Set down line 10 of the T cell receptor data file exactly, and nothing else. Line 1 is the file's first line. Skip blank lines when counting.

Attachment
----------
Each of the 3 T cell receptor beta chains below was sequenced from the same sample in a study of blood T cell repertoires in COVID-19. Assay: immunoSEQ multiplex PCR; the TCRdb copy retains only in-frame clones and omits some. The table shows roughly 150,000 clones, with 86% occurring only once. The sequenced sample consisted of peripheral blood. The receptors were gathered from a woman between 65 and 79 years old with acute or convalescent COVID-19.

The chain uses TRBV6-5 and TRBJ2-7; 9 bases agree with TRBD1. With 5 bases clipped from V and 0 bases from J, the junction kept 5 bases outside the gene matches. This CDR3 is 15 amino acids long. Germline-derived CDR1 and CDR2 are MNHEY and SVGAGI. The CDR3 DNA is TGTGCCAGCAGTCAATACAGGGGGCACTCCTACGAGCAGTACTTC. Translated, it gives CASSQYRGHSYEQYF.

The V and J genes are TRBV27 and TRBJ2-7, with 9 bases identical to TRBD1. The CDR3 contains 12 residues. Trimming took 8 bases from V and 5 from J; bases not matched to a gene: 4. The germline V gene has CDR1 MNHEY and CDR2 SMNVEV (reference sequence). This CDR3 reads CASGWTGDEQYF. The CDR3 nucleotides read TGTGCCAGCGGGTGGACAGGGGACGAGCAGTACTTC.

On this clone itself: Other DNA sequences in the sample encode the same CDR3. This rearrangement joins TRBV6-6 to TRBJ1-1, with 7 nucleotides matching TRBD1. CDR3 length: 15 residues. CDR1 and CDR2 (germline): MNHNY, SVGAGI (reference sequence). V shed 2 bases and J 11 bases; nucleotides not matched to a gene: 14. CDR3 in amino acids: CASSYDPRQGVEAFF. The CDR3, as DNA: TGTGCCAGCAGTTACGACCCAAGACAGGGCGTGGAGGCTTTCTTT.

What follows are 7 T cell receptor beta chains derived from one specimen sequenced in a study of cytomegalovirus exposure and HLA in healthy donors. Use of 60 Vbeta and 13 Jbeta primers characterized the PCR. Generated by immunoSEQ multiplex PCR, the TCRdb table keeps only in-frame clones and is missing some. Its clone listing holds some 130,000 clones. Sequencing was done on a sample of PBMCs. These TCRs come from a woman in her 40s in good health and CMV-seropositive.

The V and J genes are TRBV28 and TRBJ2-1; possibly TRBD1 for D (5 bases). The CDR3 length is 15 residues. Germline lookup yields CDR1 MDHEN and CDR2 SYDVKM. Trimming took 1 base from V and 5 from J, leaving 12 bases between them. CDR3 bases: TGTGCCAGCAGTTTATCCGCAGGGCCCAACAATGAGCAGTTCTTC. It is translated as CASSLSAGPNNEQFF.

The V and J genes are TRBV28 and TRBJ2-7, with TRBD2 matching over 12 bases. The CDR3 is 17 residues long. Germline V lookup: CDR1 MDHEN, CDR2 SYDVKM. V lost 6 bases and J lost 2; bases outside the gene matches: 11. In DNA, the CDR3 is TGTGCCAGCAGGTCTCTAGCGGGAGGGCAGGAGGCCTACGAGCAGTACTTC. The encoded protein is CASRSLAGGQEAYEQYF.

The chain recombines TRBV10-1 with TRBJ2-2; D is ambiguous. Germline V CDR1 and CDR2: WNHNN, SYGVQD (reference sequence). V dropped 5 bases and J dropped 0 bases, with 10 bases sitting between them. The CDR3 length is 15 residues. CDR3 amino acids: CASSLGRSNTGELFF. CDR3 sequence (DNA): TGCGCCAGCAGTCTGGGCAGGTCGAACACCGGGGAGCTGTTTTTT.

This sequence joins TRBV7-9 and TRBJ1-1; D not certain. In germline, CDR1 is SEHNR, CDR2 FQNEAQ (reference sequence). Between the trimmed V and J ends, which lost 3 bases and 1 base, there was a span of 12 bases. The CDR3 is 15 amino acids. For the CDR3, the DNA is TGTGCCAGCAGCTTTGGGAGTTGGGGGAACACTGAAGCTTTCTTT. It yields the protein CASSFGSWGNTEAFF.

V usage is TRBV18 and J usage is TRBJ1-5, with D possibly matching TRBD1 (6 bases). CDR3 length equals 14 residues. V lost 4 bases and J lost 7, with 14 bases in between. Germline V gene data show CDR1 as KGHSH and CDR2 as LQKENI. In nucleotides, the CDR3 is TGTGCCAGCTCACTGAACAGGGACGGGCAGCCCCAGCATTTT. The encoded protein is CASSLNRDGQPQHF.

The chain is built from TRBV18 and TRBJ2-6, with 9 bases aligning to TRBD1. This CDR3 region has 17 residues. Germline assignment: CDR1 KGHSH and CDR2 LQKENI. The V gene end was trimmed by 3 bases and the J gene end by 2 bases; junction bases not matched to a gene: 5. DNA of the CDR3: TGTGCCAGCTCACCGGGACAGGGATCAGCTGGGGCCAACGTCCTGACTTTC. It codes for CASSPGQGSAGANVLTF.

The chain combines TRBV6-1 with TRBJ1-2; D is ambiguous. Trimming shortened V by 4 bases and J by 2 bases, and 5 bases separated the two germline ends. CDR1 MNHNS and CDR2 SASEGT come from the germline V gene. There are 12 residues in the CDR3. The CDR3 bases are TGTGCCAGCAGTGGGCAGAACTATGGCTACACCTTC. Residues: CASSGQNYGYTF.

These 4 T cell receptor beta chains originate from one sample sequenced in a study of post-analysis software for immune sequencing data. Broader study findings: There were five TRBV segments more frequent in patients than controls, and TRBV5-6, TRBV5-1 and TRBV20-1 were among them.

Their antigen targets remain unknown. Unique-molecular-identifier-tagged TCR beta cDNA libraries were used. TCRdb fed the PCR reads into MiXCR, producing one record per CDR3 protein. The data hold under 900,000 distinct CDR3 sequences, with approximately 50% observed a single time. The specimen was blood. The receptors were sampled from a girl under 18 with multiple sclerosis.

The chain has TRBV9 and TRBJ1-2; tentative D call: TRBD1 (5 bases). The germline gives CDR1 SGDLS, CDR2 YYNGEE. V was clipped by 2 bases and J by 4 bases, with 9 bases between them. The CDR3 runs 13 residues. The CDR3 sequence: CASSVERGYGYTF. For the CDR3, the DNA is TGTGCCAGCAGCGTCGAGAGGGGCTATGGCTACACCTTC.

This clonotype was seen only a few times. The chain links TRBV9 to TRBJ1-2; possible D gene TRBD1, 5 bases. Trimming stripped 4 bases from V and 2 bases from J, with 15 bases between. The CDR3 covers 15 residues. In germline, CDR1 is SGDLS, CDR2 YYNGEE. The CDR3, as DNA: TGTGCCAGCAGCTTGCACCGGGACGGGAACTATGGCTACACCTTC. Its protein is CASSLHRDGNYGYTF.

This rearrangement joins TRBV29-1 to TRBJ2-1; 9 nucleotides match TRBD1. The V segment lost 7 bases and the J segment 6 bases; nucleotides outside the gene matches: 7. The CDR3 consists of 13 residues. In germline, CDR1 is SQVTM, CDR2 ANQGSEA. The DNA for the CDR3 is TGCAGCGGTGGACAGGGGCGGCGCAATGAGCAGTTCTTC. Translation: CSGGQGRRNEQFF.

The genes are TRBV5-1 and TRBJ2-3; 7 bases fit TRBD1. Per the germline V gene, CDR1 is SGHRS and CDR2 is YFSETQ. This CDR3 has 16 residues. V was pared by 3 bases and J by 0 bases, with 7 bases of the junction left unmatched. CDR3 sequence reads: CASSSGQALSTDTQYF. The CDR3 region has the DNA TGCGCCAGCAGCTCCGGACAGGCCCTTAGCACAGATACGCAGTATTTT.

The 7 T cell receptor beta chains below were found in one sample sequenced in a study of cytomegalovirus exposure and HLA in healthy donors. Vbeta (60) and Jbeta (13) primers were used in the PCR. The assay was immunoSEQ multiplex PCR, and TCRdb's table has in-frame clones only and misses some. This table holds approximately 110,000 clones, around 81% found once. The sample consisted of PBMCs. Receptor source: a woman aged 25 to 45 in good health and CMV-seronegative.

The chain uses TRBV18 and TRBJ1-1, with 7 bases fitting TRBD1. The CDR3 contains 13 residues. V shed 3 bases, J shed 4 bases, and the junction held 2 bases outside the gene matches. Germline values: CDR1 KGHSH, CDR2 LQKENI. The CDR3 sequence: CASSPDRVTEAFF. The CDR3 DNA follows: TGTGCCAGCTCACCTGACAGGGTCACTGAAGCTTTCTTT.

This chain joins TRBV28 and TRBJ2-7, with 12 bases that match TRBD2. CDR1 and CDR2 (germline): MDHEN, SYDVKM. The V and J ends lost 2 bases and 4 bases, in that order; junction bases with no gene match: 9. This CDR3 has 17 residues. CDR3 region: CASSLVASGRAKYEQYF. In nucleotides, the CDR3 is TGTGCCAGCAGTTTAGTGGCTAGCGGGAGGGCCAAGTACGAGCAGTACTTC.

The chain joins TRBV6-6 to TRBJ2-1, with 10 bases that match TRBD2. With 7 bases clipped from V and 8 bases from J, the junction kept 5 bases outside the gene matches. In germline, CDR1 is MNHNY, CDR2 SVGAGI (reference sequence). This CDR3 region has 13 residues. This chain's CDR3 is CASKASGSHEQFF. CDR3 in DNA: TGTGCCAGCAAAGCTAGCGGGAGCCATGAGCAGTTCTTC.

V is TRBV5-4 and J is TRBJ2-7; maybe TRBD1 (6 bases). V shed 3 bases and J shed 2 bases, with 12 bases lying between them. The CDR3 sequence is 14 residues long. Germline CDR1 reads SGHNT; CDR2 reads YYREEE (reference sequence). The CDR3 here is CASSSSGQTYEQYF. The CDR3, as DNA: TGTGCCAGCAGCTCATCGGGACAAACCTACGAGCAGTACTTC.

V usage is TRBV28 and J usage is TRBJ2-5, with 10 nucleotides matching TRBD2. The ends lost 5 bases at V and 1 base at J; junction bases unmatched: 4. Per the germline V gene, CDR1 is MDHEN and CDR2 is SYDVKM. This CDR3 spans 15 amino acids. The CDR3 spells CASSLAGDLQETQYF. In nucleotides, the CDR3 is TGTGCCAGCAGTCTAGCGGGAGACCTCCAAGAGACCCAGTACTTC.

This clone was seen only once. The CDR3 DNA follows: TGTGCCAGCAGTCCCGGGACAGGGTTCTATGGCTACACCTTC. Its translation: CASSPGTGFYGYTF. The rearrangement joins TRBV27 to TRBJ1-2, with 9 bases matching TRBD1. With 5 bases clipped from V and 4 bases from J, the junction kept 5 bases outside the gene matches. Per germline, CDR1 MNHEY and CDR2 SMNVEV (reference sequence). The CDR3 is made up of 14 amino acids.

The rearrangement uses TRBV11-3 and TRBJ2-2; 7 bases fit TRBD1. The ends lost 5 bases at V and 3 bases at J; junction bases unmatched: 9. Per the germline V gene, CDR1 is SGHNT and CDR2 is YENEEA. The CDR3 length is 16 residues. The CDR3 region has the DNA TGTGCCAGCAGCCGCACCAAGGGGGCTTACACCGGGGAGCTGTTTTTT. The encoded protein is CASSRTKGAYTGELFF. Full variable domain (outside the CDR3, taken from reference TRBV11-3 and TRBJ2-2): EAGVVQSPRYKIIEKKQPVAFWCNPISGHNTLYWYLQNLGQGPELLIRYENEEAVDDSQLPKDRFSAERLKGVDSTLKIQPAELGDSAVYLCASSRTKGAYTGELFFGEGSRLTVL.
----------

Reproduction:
V usage is TRBV18 and J usage is TRBJ1-5, with D possibly matching TRBD1 (6 bases). CDR3 length equals 14 residues. V lost 4 bases and J lost 7, with 14 bases in between. Germline V gene data show CDR1 as KGHSH and CDR2 as LQKENI. In nucleotides, the CDR3 is TGTGCCAGCTCACTGAACAGGGACGGGCAGCCCCAGCATTTT. The encoded protein is CASSLNRDGQPQHF.